The Circular Economy Development Center

Innovative, Collaborative End Market Solutions Built for Colorado

Advancing Business Development in Colorado: Innovative Solutions for a Sustainable Circular Economy

Every year, Americans throw out approximately 300 million tons of products—and just a fraction of those products are revitalized, recycled, and/or reused. That figure likely includes your product(s), along with thousands of others that were thrown out well before the end of their usable lifespan.

So, consider this: you know where your product’s life cycle begins, but where does it end? For many business owners, that’s not an easy question to answer—and that’s why we’re here. 

The Circular Economy Development Center is dedicated to helping Colorado’s businesses transition toward a more sustainable future, achieve the maximum value from their products, and ultimately, reimagine the relationship between our economy and the environment.

A better future for products (and the planet) starts with you. Keep reading to learn more about the CEDC, what we do, and how we’re helping Colorado’s industry move toward a circular economy.

Our Key Objectives

1  Expand three end markets that already exist in Colorado and create three new end markets.

icon-end-market
End Market

An end market typically refers to the end user of a product, the individual or organization for whom the product or service has been created, and who is not expected to resell that product or service.

icon-new-market
New Market

A new market, by CEDC definition, is a market for a material that does not currently have any existing market in Colorado and minimal (if any) options outside of Colorado. An example would be demolition of post-consumer drywall.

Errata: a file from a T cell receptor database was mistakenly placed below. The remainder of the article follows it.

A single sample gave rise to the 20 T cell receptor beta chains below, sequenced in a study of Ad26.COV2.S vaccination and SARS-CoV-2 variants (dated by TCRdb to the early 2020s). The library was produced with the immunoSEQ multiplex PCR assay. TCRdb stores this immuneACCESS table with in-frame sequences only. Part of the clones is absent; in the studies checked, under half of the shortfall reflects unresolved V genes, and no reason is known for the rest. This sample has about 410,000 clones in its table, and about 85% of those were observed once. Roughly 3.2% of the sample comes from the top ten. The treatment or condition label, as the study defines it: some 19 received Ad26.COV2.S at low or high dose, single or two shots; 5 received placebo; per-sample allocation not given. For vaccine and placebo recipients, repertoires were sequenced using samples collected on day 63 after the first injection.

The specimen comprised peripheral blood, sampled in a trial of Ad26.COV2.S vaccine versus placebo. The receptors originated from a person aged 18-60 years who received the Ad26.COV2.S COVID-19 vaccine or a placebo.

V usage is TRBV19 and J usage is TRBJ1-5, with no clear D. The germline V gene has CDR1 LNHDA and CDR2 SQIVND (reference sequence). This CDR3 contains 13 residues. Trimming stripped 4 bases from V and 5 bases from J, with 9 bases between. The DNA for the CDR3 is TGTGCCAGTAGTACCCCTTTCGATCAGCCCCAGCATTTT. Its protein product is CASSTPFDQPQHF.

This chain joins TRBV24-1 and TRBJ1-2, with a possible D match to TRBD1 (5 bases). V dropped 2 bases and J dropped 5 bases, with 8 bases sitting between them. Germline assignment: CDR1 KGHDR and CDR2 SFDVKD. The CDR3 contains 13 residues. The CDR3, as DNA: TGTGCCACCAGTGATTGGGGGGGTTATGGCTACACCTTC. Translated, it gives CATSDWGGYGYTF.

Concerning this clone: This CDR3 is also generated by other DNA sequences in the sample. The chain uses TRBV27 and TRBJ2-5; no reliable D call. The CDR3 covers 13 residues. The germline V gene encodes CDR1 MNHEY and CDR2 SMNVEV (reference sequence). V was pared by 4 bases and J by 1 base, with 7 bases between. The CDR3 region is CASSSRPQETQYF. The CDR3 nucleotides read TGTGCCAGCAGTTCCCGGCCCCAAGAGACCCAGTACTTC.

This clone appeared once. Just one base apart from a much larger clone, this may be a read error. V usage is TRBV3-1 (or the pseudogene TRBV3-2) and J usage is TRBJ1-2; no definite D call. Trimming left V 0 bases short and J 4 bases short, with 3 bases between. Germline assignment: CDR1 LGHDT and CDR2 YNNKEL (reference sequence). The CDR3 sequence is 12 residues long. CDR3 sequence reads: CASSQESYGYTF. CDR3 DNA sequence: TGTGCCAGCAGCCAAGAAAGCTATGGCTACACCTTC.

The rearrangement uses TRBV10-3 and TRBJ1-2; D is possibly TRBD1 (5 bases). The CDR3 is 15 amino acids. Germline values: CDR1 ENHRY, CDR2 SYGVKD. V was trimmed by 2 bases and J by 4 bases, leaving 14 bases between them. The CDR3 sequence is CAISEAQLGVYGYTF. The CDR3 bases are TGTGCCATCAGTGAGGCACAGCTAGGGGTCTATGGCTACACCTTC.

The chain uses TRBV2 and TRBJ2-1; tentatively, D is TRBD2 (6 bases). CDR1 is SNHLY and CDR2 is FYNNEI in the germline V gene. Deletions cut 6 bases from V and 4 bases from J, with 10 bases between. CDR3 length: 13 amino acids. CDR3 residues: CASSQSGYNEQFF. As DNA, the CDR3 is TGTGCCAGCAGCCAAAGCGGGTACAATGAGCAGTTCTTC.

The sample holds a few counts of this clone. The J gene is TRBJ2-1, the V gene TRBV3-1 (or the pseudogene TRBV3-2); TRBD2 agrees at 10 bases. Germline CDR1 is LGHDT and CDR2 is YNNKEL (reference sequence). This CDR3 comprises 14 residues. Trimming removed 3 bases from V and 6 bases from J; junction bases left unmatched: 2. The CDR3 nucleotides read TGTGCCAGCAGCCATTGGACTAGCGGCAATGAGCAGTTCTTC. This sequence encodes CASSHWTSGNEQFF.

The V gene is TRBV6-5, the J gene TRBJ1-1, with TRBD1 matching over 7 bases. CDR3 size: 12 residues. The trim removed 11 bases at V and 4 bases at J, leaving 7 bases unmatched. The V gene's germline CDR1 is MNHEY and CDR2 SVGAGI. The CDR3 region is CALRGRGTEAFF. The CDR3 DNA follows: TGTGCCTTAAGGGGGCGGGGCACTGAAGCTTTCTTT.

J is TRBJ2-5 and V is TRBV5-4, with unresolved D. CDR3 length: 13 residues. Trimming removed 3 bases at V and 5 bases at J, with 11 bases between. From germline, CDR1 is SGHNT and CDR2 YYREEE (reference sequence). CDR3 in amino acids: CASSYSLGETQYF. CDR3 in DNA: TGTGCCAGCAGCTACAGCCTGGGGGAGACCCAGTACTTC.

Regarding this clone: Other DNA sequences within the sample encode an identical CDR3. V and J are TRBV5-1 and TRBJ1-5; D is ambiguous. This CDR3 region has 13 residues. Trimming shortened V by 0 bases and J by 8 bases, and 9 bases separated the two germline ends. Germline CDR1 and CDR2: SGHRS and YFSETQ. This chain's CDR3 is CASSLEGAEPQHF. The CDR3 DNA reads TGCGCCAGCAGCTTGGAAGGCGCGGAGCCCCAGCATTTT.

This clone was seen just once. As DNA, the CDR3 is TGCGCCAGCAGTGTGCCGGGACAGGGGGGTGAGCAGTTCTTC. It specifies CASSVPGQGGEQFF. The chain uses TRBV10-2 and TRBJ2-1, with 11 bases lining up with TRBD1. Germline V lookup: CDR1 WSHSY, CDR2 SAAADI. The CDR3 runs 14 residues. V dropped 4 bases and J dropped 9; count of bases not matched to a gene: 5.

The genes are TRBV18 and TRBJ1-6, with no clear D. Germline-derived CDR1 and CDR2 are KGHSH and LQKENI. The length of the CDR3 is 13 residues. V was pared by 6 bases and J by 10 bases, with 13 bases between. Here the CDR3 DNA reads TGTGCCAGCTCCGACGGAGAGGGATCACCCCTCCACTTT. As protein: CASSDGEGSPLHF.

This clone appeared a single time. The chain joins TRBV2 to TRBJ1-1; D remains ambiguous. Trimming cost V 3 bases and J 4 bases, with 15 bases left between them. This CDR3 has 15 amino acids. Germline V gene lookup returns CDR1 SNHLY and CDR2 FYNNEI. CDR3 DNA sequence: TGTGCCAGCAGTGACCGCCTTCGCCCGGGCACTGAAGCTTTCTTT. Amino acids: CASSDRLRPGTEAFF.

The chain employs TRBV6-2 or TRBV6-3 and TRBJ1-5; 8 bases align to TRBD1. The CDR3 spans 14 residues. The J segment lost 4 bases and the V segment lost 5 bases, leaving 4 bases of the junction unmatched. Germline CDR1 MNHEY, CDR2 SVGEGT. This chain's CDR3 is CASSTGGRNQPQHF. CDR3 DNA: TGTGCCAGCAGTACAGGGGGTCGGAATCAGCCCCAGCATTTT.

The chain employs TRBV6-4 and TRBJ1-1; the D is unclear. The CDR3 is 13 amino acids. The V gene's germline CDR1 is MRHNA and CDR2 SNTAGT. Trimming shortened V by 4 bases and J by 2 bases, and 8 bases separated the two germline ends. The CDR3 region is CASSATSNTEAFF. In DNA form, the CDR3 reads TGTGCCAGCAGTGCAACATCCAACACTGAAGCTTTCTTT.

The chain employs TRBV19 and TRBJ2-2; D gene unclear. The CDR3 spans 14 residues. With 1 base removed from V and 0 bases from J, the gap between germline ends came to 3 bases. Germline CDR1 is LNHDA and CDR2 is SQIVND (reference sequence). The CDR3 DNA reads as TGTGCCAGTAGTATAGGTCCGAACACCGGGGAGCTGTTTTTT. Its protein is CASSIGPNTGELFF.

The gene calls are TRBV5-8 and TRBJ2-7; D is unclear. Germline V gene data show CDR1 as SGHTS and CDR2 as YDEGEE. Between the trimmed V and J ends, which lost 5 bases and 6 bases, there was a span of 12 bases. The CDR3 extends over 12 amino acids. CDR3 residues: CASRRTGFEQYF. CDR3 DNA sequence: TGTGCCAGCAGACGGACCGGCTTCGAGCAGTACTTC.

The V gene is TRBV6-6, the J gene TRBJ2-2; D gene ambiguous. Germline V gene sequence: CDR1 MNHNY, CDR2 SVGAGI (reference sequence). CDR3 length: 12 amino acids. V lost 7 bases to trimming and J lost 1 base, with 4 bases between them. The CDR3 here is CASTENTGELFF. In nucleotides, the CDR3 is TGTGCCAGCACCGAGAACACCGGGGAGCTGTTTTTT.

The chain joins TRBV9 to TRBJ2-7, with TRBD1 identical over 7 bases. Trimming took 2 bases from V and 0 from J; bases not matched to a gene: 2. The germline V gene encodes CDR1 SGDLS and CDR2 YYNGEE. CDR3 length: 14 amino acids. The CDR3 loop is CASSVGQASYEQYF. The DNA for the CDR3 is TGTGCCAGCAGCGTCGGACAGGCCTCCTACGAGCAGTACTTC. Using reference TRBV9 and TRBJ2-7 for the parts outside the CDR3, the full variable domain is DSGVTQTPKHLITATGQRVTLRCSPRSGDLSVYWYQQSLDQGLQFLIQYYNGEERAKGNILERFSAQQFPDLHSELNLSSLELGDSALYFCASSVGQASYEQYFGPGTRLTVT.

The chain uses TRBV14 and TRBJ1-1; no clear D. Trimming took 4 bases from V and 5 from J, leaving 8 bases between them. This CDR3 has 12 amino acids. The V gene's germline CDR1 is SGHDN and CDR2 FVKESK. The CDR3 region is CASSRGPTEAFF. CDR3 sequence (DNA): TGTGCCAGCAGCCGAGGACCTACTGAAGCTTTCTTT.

icon-existing-market
Existing Market

An existing market, by CEDC definition, is a market for a material that has market options but the majority of the material is currently leaving Colorado to get to market.  Example materials would be aluminum, cardboard, and most plastics.

2  Engage with stakeholders state-wide, creating physical and virtual spaces for collaboration and innovation.

Creating sustainable, circular economies requires a holistic approach. We aim to work closely with stakeholders (statewide and regionally) to provide a platform for business collaboration, innovation, and problem-solving.

3  Analyze markets and supply chains, including transportation and manufacturing, to show how materials flow within Colorado and regionally.

Understanding regional markets and supply chains is critical to identifying opportunities for circularity. We will complete a gap analysis that focuses on commodity movement, Colorado’s manufacturing opportunities, local and regional end markets, and business development prospects.

What is a Circular Economy?

Circular Economy: An industrial system that is restorative or regenerative by design. In other words, a circular business model uses resources efficiently and prioritizes renewable inputs. 

Circular economies maximize a product’s usable lifespan to achieve maximum value. At the end of the product’s life, the product and any by-products in its manufacturing are recovered and reused to make new materials or products. 

In a circular economy, products are no longer designed to have a life cycle with a distinct beginning, middle, and end. 

Designers and business owners play an essential role in choosing materials that are fit for the circular economy. Not all materials are suitable for use in circular products because they contain chemicals that may be polluting or potentially hazardous for humans and/or the environment.

Similarly, recyclers, waste disposal professionals, and many others are vital to the success of a circular economy, particularly when it comes to keeping products out of our landfills. 

What is the Circular Economy Development Center?

The Circular Economy Development Center is a program of the Colorado Department of Public Health and Environment aimed at empowering and facilitating connections between sectors in Colorado and regionally to create circular economy solutions using materials that Coloradans recycle.